037:24:44 Henize: Roger, we'll let you know. Concerning the SPS, we're still reviewing the LOI [Lunar Orbit Insertion] procedures that we'll use, but it's probable that we'll want to start automatically on bank B and bring on [bank] A five seconds later, using the circuit breaker and then turning it off at 6 minutes and finishing up the burn on bank B. Its probable that the other burns, except for TEI, will be done on bank B only. Any comments on that?
037:25:23 Scott: No, that's just about what we were thinking too, Karl.
The SPS can still be controlled by the computer using bank B, one of the two redundant control systems for the engine. The electrical short in bank A will cause the engine to ignite as soon as it is brought online, so brief burns can be carried out using the single, good control bank. However, the rated thrust of the engine is achieved when both banks are supplying propellant to the engine. By starting and stopping the engine automatically using bank B, the crew can bring bank A into use a few seconds after ignition, and disable it just prior to the automatic cutoff, simply by operating the pilot valve circuit breaker, thereby achieving full thrust for the majority of the burn.
037:25:27 Henize: Okay. In the LM, the batteries and the SHe [Supercritical Helium] look in perfect shape. And concerning the lighting circuit breaker problem: we're still getting in the data in down here, and we'll review the situation with you tomorrow. We see no problem with the High Gain Antenna. And other than your - and other than your crew status report, and your onboard read-outs, that just about wraps up the evening. We'd still like to have your PRD read-outs, and I guess we have a battery charge in progress that will need to be cut off.
Mission Control have been prompting for a read-out from each crewman's PRD (Passive Radiation Dosimeter) since they awoke nearly 12 hours ago.
Between 37:00 and 37:30, the crew are scheduled to take an exercise period. They have, however, got behind their time line and it is unclear whether they had a physical workout.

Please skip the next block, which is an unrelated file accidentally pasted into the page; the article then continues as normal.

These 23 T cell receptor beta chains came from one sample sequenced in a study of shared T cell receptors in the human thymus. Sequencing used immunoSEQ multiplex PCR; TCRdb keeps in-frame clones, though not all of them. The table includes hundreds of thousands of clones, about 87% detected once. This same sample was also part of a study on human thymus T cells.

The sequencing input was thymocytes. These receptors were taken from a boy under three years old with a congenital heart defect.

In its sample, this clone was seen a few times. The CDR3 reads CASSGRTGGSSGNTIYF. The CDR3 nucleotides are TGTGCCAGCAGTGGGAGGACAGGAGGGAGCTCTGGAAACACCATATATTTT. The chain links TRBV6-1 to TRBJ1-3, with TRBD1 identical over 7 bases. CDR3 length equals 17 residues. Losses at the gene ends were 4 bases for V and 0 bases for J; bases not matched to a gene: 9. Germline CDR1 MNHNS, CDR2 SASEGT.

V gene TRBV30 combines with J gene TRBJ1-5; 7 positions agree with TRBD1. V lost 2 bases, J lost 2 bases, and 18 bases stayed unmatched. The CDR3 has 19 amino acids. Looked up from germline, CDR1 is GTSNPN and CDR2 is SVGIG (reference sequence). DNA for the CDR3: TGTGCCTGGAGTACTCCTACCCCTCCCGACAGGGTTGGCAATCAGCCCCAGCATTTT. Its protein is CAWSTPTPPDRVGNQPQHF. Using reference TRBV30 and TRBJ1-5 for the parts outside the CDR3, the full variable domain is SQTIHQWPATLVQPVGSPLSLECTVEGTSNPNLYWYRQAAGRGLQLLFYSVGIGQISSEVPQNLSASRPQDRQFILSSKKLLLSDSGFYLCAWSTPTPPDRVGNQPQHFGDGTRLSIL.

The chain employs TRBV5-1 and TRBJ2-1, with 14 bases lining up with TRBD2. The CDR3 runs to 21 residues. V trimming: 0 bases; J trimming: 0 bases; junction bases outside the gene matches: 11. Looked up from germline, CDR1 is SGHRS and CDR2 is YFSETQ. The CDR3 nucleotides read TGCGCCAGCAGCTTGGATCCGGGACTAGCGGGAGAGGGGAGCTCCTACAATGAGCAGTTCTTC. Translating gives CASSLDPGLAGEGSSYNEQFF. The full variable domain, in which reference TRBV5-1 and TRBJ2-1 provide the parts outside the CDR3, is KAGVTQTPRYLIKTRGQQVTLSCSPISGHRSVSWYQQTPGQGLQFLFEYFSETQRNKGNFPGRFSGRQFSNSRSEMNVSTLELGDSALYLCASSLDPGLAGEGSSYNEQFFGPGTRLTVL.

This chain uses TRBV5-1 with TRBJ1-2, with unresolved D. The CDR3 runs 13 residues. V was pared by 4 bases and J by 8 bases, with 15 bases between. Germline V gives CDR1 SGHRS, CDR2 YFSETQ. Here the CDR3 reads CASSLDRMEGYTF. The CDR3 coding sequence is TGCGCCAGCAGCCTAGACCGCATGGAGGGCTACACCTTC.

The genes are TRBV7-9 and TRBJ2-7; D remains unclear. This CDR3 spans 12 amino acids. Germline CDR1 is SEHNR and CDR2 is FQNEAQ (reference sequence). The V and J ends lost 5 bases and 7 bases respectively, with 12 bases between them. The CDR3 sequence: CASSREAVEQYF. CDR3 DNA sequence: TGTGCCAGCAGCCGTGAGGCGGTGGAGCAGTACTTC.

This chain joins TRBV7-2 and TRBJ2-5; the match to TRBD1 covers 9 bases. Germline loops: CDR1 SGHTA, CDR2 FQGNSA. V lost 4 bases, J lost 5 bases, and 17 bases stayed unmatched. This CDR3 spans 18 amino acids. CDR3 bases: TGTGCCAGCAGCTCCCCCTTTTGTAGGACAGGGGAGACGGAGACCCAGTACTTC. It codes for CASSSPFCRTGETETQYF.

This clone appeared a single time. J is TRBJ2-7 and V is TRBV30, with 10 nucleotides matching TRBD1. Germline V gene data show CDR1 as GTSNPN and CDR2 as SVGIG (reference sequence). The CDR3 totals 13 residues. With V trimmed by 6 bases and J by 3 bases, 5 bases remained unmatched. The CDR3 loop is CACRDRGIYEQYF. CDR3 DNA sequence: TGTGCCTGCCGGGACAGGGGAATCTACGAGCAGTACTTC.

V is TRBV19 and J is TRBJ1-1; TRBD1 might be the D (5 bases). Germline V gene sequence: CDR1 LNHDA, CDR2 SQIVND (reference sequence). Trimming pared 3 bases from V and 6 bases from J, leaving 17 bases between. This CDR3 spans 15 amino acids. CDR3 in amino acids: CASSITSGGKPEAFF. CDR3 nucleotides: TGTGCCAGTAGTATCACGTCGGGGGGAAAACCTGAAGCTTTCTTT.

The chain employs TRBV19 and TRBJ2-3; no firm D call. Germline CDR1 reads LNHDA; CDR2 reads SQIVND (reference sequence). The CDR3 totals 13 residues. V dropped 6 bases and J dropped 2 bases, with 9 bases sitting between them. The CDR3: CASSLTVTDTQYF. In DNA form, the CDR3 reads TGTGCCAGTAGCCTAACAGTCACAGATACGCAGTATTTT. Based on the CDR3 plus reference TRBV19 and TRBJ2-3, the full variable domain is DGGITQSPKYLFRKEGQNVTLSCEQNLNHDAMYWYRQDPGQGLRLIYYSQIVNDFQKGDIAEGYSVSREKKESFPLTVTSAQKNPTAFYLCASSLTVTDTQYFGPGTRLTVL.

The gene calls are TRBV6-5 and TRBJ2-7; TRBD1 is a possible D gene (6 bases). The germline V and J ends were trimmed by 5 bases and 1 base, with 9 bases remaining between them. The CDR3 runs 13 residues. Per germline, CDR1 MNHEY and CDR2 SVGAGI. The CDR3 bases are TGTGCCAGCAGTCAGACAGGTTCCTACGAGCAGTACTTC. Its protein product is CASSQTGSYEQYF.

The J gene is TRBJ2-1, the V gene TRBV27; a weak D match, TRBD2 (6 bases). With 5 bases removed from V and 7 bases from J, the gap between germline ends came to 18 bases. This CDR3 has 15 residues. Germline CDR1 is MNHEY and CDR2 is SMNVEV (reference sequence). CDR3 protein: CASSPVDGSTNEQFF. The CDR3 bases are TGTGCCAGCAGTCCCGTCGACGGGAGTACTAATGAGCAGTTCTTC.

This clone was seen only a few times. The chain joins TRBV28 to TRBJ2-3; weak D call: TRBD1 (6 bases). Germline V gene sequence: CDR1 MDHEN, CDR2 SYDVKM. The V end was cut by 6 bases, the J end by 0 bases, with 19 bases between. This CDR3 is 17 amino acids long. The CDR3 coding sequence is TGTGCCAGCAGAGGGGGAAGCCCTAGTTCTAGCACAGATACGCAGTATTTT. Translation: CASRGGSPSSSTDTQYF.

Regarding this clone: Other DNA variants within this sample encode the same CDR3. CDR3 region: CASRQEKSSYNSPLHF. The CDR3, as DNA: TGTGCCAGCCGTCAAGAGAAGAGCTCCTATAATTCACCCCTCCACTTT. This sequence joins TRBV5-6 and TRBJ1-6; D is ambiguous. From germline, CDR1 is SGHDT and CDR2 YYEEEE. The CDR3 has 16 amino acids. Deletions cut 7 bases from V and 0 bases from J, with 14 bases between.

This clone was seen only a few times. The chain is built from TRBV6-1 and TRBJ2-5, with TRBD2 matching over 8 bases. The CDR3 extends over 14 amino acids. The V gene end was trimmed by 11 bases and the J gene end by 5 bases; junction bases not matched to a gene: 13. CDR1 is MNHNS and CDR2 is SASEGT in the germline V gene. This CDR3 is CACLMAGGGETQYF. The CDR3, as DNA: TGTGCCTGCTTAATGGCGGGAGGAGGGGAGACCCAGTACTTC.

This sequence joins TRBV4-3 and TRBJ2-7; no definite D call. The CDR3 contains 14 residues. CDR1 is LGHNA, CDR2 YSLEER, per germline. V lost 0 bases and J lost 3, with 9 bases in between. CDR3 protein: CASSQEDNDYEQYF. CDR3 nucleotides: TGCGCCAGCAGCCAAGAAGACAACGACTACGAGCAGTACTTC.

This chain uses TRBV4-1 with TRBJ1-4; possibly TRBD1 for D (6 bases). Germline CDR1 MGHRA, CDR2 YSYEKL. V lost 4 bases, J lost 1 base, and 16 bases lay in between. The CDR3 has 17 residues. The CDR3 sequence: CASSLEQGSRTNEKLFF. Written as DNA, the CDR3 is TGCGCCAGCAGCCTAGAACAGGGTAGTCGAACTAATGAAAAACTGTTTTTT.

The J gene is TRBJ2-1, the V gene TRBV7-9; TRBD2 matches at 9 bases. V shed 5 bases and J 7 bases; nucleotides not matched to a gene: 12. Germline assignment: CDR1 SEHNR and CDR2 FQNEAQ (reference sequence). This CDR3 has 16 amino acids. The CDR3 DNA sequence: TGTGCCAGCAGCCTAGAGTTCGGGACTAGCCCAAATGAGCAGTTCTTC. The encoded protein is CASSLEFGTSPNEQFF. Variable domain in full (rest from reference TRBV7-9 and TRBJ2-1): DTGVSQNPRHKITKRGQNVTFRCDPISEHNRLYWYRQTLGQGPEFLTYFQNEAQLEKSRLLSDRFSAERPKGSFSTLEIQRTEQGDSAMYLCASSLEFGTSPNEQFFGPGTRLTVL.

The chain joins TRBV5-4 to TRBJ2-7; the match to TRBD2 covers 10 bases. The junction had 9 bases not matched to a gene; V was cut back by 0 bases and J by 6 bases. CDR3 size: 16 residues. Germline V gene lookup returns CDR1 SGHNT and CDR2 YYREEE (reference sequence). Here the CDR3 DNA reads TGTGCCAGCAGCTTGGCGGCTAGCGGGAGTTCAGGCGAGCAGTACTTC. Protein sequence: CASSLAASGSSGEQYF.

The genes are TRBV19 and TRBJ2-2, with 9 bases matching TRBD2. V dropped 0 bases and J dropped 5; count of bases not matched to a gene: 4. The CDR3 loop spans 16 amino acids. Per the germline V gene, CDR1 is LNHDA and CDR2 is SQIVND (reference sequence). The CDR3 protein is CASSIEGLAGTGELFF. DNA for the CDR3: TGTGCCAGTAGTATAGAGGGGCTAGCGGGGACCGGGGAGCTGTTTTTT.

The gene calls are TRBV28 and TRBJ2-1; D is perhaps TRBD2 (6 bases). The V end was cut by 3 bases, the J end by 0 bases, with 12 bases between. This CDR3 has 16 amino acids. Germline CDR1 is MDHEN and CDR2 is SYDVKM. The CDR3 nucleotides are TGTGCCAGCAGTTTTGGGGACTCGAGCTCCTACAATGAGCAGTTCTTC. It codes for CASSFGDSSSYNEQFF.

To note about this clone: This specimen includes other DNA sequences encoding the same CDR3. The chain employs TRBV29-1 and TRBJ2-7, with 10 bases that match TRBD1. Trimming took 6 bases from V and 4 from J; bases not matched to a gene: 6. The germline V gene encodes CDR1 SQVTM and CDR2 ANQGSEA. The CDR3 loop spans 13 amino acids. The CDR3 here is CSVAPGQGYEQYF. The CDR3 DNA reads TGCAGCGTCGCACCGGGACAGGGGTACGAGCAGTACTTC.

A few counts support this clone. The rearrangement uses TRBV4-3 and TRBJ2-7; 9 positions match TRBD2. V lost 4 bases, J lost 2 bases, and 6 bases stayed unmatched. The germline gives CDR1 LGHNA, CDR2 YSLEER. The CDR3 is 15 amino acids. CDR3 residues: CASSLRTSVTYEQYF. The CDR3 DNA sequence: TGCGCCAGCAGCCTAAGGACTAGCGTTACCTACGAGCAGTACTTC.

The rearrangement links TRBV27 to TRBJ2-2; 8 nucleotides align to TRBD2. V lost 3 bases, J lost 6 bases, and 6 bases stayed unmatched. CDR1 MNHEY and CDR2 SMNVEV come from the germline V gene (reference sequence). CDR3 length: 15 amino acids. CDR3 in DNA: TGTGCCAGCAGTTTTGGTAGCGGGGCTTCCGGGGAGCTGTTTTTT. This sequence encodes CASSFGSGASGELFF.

037:26:16 Scott: Okay, Karl; we'll finish up the rest of the items here and bring you up to date on all the read-outs, and - sorry about the PRDs, but since [garble] the suits [garble] tonight.
037:26:33 Henize: Okay. No problem on that. And I have a - I have the update to LM Contingency Checklist, and if you want to take it this evening, I can give it to you; otherwise, it can be put off until tomorrow. [Long pause.]
037:26:58 Irwin: Okay, stand by. [Long pause.]
037:27:37 Irwin: [Garble] Karl, [garble] copy notes you have [garble, probably the LM] Contingency Checklist.
037:27:49 Henize: 15, this is Houston. I heard you trying to come through but we were noisy just then. Hold off just a minute.
037:27:58 Irwin: Houston, 15.
037:28:01 Henize: Reading you better now; go ahead. [Pause.]
037:28:09 Henize: 15, this is Houston. [Long pause.]
037:28:27 Irwin: Houston, 15.
037:28:31 Henize: 15, this is Houston. I'm reading you loud and clear. [Long pause.]
037:29:00 Henize: 15, this is Houston. How do you read? [Pause.]
037:29:07 Irwin: You're loud and clear.
037:29:09 Henize: Roger. Did I understand that you were ready for the LM Flight Plan - Contingency Checklist update?
037:29:19 Irwin: Yes, I am, Karl. [Pause.]
037:29:27 Henize: Roger. On page 1-1, down under "Power Transfer and RCS Heater Activation."
037:29:45 Irwin: Go ahead.
037:29:49 Henize: At the end of step 2, add the following line: "Circuit breaker 16, Stabilization/Control. ASA, Close." [Long pause.]
037:30:17 Irwin: Okay; I copy that.
037:30:19 Henize: Roger. On page 1-7, under "AGS activation." [Long pause.]
The AGS (pronounced "aggs") is the Abort Guidance System, which is a back-up to the LM's Primary Guidance and Navigation System (PGNS or "pings"). It consists of 2 sections. The ASA (Abort Sensor Assembly) makes its own measurements of attitude and acceleration using separate gyros and accelerometers, feeding this information to a computer (AEA or Abort Electronics Assembly) which has the simple brief to get the crew back into safe lunar orbit if the primary system should fail.